Monica Gemo, Rosanna Di Gioia, European Commission, Stephane Chaudron, Joint Research Centre (JRC), Children act as co-researchers in the Happy Onlife tools design and conception.
This paper reviews and presents the roles and values of children and youngsters participating to the design and development of the Happy Onlife (HOL) toolkit conceived by the Joint Research Centre (JRC) of the European Commission. Happy Onlife is a set of resources, which includes a game available in paper and digital versions and a project booklet, aiming at raising awareness about risks and opportunities of the digital sphere. The toolkit was developed following user-centred design and empirical participatory approaches. This choice was made to ensure sustainability of the product, appropriateness, relevance and evolution of the tools to user needs. Children acted as co-researchers in the entire lifecycle process, nurturing it with their thoughts, ideas, values, assumptions, feelings, beliefs, attitudes and giving examples of their own interactions on their own real digital experiences. This article presents the relevance and effectiveness of the tool reached thanks to the key role played by children in design, conception, development and extension.
Olof Torgersson,University of Technology and University of Gothenburg, The Clothesline Approach to Notions in Child-Computer Interaction
This paper presents the clothesline approach to finding a common vocabulary and understanding of notions within diverse groups of people. The general motivation for this method of discussing notions and values is presented together with a description of how the method can be carried out in detail.
Marianne Kinnula, University of Oulu. Focus in Children’s Learning.
I have worked with schools (principals, teachers, school-children) for years and currently consider school to be an environment where my main aim of empowering children through learning of how to design and use technology can be reached, as school reaches all the children. I personally see the actual process of participatory design more important than the resulting outcome, as I value learning by doing, although I think that a sensible outcome is needed as well.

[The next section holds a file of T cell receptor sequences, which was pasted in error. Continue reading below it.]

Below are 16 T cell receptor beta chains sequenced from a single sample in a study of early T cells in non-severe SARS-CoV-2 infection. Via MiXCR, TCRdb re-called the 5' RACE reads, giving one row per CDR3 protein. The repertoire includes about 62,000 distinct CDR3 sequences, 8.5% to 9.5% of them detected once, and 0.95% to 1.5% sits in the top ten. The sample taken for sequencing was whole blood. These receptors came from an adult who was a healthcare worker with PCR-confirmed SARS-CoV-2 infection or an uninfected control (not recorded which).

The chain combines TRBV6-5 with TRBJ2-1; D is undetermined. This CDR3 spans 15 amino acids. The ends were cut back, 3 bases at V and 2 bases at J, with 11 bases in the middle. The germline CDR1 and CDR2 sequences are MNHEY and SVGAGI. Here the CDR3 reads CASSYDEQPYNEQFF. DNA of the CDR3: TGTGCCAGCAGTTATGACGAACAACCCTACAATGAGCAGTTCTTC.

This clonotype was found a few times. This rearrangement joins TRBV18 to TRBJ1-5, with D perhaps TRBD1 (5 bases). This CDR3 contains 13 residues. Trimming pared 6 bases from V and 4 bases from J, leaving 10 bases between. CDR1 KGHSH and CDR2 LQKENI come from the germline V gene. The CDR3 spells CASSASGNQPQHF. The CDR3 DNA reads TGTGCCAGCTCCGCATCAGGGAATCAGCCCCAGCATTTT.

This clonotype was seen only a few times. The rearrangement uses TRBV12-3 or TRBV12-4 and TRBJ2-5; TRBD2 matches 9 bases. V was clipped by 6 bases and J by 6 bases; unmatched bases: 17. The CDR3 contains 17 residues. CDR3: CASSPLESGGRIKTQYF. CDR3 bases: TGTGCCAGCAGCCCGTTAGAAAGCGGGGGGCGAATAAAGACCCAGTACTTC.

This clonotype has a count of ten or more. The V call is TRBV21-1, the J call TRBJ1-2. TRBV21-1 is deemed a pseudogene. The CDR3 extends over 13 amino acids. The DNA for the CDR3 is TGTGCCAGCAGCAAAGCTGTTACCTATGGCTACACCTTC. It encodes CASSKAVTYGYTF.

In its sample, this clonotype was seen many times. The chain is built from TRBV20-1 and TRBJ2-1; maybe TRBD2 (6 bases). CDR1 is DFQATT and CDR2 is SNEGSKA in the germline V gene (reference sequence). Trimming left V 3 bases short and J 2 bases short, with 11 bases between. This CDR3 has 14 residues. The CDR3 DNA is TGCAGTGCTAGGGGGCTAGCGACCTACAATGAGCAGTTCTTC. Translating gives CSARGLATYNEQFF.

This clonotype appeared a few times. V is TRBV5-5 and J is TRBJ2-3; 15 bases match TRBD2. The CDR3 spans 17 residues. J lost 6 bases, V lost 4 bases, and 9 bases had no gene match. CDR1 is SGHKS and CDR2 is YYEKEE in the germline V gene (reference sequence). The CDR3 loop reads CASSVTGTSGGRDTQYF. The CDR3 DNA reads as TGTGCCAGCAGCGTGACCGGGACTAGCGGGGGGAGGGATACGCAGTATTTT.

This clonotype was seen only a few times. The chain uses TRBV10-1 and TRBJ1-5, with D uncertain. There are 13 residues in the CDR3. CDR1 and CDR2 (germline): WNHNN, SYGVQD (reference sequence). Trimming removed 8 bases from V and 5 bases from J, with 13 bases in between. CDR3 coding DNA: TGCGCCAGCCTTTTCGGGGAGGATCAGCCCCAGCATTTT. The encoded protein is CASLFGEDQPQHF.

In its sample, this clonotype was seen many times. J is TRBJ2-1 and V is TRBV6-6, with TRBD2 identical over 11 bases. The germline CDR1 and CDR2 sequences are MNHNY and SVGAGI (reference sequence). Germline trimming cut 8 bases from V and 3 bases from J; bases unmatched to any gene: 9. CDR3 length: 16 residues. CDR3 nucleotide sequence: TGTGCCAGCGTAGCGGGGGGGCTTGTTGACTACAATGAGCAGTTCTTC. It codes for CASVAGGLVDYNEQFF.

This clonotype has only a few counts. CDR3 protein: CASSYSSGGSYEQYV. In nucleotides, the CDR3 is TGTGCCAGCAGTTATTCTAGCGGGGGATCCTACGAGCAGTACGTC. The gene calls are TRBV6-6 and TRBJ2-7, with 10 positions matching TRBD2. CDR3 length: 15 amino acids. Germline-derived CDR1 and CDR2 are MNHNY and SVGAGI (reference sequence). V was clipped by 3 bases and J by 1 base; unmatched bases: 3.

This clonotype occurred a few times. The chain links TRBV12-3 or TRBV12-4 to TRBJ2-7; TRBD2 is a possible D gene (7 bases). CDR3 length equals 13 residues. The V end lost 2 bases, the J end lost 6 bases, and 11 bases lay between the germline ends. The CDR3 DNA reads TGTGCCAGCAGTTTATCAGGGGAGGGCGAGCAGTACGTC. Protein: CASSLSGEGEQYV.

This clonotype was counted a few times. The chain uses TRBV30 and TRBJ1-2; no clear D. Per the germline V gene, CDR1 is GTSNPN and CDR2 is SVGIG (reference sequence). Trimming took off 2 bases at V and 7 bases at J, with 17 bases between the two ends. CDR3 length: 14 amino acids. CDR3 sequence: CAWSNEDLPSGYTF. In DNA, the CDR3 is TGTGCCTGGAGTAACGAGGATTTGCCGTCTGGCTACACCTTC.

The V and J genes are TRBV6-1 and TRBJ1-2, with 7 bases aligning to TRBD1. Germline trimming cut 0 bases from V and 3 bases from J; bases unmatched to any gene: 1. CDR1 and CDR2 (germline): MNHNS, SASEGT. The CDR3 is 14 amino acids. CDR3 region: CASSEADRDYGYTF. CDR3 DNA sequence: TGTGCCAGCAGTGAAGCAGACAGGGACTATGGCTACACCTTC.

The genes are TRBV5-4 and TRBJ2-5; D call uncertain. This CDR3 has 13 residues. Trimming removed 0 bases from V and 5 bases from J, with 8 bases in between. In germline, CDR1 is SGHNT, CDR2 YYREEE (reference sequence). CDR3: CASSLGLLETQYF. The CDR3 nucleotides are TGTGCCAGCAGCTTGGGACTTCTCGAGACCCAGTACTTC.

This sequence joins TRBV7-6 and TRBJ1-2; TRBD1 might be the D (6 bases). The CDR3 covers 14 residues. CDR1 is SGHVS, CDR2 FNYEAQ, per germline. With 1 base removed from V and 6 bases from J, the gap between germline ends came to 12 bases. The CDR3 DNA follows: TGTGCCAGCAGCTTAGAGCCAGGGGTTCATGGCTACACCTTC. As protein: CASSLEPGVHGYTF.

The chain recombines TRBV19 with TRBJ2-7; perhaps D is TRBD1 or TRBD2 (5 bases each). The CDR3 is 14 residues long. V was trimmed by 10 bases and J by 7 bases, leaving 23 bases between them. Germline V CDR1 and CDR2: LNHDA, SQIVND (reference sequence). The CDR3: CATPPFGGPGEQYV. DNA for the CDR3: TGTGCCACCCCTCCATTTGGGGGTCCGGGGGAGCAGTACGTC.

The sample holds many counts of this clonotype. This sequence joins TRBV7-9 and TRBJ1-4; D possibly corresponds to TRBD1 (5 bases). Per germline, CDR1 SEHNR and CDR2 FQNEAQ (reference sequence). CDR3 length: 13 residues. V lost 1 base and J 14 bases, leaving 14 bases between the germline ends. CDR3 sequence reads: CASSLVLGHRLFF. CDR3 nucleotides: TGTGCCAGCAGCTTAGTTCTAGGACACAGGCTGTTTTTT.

Mina Vasalou, Seray Ibrahim, UCL Knowledge Lab, UCL Institute of Education University College London. PD for Children with SEND: Why Trustworthiness Matters.
Our work follows from Iversen et al. (2010) who proposed that PD methods must purposefully drive the underpinning values of PD. We put forward a view of PD that seeks to generate trustworthy knowledge. We claim that gaining trustworthy knowledge about children is critical to realising PD values such as democracy in design, empathy between child and researcher, and empowerment by participating within decisions.
Monica Landoni, Elisa Rubegni, University of Lugano and SUPSI, From Informants to Expert Evaluators.
Here we describe how many roles we asked children to play in a research project by using a specific exemplification. We present the children’s roles in each phase of the project PADS by looking at how originally we involved children as informants during the process. In the requirement elicitation phase they inform about their needs and whishes. In the design and prototyping phases they acted as co-designers. Finally, we invested them with the role of experts when evaluating the stories produced by other children in order to assess the outcome of the same project.